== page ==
Spirulina is an algae that is blue-green in color and is even known to be the oldest form that exists on earth. The Aztecs were the first people to learn about and use spirulina's health benefits. They used it to increase their stamina and meet their daily nutrient needs. Even in the 13th century, spirulina was thought to be a superfood, mostly because it had as much protein as an egg. 

Centuries ago in Mexico, the Aztecs also used the superfood to treat specific diseases and health concerns. 

But today, spirulina is harvested, freeze-dried, and ground into a powder. Depending on your health goals and concerns, you can eat spirulina on its own or as part of a mix with dozens of other superfoods. Because spirulina has a slightly bitter taste, people usually mix it into smoothies, juices, or yogurts to make consumption more tolerable. When mixed into drinking greens, the bitterness is less severe, but people still prefer to mix the powder as it can taste a little “grassy.”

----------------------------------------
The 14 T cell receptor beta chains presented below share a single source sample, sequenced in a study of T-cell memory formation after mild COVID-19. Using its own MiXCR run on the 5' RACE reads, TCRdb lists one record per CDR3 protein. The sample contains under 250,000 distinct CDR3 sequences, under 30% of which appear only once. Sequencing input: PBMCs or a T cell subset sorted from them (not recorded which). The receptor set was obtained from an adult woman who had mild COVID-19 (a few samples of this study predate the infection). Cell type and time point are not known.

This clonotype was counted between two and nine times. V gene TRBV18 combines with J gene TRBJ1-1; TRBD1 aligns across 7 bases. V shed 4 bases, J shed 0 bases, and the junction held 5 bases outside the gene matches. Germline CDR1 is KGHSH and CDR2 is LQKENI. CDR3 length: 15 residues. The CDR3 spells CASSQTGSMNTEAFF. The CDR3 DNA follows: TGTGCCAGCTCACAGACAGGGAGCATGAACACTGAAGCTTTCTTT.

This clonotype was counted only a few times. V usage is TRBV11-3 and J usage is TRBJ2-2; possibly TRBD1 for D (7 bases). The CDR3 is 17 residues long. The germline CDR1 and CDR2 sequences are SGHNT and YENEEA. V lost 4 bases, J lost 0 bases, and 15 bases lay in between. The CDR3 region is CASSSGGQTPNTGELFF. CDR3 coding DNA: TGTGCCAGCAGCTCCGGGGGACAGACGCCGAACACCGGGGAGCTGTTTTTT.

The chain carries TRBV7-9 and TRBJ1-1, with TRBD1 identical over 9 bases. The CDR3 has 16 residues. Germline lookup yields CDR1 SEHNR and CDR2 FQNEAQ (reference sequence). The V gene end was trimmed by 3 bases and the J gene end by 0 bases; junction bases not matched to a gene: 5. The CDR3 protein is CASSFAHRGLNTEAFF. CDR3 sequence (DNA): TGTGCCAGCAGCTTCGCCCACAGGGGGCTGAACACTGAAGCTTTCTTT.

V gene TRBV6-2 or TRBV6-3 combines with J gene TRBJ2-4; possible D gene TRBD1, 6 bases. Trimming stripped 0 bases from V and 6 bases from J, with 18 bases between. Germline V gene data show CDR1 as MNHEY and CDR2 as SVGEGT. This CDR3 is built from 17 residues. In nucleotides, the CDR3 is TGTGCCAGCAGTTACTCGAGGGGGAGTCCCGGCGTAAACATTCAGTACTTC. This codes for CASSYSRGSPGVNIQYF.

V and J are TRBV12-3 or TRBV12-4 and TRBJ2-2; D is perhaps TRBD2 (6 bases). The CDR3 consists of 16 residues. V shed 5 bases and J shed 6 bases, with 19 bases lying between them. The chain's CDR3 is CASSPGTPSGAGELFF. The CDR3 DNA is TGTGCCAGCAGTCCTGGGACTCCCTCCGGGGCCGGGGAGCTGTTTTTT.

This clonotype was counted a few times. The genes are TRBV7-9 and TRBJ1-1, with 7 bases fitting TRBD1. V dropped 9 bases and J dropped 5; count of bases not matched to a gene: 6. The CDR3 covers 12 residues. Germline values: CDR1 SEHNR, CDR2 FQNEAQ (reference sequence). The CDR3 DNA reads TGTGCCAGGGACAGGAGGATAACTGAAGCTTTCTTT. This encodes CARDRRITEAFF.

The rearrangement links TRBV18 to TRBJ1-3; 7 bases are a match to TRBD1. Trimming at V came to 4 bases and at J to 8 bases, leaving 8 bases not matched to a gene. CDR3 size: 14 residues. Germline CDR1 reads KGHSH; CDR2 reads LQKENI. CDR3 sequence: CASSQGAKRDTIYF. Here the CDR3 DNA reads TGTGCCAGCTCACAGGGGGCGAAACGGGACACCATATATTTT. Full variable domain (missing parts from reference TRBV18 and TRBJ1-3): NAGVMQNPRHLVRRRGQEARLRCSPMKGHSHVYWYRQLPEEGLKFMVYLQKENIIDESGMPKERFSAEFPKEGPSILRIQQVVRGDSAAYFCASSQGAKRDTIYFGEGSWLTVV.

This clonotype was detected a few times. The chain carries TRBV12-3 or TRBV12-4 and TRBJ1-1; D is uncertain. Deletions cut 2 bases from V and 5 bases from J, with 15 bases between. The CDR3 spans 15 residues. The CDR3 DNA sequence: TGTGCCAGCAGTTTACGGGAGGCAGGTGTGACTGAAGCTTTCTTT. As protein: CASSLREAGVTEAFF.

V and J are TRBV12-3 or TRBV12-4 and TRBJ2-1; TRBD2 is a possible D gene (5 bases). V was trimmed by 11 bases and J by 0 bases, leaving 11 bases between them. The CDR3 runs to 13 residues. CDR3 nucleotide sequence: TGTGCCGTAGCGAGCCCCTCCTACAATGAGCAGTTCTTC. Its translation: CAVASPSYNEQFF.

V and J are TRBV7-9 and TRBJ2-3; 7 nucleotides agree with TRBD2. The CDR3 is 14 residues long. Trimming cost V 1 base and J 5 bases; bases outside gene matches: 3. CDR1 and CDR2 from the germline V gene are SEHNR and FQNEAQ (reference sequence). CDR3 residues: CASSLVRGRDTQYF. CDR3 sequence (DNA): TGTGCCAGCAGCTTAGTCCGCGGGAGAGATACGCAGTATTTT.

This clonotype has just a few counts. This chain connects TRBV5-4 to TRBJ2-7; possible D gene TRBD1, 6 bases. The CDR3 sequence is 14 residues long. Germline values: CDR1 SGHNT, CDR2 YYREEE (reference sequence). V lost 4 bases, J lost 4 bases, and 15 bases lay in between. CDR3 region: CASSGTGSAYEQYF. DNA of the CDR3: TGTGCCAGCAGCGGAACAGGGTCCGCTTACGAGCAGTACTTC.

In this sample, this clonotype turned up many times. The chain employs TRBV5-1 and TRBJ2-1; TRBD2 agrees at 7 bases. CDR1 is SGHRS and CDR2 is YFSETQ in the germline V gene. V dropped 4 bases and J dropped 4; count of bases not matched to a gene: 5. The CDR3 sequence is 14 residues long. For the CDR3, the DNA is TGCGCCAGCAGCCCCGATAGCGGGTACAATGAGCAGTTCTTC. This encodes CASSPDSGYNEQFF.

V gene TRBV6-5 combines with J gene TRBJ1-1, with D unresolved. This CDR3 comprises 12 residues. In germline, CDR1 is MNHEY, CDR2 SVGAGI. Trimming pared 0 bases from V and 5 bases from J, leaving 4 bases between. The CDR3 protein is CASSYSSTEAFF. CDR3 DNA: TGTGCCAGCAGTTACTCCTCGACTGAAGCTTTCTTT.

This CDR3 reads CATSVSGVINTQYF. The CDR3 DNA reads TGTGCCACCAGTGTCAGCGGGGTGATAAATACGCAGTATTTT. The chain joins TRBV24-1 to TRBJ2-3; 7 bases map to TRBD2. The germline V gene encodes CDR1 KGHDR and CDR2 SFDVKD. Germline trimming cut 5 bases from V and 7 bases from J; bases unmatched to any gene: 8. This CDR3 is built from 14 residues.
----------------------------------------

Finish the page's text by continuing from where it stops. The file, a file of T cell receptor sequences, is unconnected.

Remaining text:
The Health Benefits Of Spirulina

The Health Benefits Of Spirulina

After reading through these top benefits of spirulina, adding it to your healthy eating routine will be a no-brainer. 

1. Spirulina is rich in nutrients, vitamins, and protein

Spirulina contains several B vitamins, vitamin E, manganese, copper, iron, zinc, selenium, beta-carotene, and an essential fatty acid called gamma-linolenic acid. Since algae contain iron, it is a great plant-based powder supplement for women and men with iron deficiency or anemia. Additionally, selenium is a mineral closely linked to depression—a selenium deficiency can cause a poor mood. So if you often feel blue, adding selenium-rich superfoods like spirulina can help ease depression and anxiety.